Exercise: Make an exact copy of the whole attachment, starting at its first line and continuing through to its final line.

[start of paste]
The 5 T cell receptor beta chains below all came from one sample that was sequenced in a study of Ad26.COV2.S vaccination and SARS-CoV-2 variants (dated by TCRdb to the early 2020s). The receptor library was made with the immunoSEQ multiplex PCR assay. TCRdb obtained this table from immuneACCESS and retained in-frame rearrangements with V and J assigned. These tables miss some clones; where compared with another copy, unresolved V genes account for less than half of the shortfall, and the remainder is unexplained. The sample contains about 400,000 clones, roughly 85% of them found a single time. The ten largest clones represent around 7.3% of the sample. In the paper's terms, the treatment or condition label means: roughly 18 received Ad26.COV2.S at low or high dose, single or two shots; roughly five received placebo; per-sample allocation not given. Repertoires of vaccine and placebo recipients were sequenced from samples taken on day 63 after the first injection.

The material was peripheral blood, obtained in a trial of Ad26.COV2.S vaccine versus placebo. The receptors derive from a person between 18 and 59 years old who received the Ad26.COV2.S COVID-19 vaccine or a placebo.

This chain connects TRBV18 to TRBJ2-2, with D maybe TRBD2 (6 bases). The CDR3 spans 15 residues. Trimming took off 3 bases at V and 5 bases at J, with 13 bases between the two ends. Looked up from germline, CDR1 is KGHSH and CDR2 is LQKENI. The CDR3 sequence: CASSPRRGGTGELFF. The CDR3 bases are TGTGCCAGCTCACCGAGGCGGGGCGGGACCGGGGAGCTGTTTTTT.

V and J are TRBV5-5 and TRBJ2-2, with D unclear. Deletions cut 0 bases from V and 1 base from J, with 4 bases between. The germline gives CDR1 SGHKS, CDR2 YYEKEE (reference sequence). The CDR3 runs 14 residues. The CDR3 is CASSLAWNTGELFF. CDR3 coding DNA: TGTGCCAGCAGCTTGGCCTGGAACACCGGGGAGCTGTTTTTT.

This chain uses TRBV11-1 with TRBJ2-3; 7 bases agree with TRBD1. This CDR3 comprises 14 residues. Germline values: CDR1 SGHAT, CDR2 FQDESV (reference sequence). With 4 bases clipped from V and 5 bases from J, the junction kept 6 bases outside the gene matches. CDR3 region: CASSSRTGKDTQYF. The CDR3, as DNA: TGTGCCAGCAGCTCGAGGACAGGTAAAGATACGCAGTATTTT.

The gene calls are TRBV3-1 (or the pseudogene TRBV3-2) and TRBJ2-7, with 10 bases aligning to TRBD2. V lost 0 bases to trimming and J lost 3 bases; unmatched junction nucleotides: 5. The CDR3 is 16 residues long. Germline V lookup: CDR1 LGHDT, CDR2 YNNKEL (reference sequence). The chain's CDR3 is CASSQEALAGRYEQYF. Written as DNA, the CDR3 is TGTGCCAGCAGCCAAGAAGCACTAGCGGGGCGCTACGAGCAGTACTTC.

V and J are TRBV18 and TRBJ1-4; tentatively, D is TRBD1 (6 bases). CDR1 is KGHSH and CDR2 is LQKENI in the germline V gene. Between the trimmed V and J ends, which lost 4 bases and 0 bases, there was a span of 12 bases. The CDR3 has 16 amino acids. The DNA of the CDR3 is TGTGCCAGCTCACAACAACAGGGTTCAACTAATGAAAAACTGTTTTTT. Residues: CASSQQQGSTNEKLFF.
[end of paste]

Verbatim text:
The 5 T cell receptor beta chains below all came from one sample that was sequenced in a study of Ad26.COV2.S vaccination and SARS-CoV-2 variants (dated by TCRdb to the early 2020s). The receptor library was made with the immunoSEQ multiplex PCR assay. TCRdb obtained this table from immuneACCESS and retained in-frame rearrangements with V and J assigned. These tables miss some clones; where compared with another copy, unresolved V genes account for less than half of the shortfall, and the remainder is unexplained. The sample contains about 400,000 clones, roughly 85% of them found a single time. The ten largest clones represent around 7.3% of the sample. In the paper's terms, the treatment or condition label means: roughly 18 received Ad26.COV2.S at low or high dose, single or two shots; roughly five received placebo; per-sample allocation not given. Repertoires of vaccine and placebo recipients were sequenced from samples taken on day 63 after the first injection.

The material was peripheral blood, obtained in a trial of Ad26.COV2.S vaccine versus placebo. The receptors derive from a person between 18 and 59 years old who received the Ad26.COV2.S COVID-19 vaccine or a placebo.

This chain connects TRBV18 to TRBJ2-2, with D maybe TRBD2 (6 bases). The CDR3 spans 15 residues. Trimming took off 3 bases at V and 5 bases at J, with 13 bases between the two ends. Looked up from germline, CDR1 is KGHSH and CDR2 is LQKENI. The CDR3 sequence: CASSPRRGGTGELFF. The CDR3 bases are TGTGCCAGCTCACCGAGGCGGGGCGGGACCGGGGAGCTGTTTTTT.

V and J are TRBV5-5 and TRBJ2-2, with D unclear. Deletions cut 0 bases from V and 1 base from J, with 4 bases between. The germline gives CDR1 SGHKS, CDR2 YYEKEE (reference sequence). The CDR3 runs 14 residues. The CDR3 is CASSLAWNTGELFF. CDR3 coding DNA: TGTGCCAGCAGCTTGGCCTGGAACACCGGGGAGCTGTTTTTT.

This chain uses TRBV11-1 with TRBJ2-3; 7 bases agree with TRBD1. This CDR3 comprises 14 residues. Germline values: CDR1 SGHAT, CDR2 FQDESV (reference sequence). With 4 bases clipped from V and 5 bases from J, the junction kept 6 bases outside the gene matches. CDR3 region: CASSSRTGKDTQYF. The CDR3, as DNA: TGTGCCAGCAGCTCGAGGACAGGTAAAGATACGCAGTATTTT.

The gene calls are TRBV3-1 (or the pseudogene TRBV3-2) and TRBJ2-7, with 10 bases aligning to TRBD2. V lost 0 bases to trimming and J lost 3 bases; unmatched junction nucleotides: 5. The CDR3 is 16 residues long. Germline V lookup: CDR1 LGHDT, CDR2 YNNKEL (reference sequence). The chain's CDR3 is CASSQEALAGRYEQYF. Written as DNA, the CDR3 is TGTGCCAGCAGCCAAGAAGCACTAGCGGGGCGCTACGAGCAGTACTTC.

V and J are TRBV18 and TRBJ1-4; tentatively, D is TRBD1 (6 bases). CDR1 is KGHSH and CDR2 is LQKENI in the germline V gene. Between the trimmed V and J ends, which lost 4 bases and 0 bases, there was a span of 12 bases. The CDR3 has 16 amino acids. The DNA of the CDR3 is TGTGCCAGCTCACAACAACAGGGTTCAACTAATGAAAAACTGTTTTTT. Residues: CASSQQQGSTNEKLFF.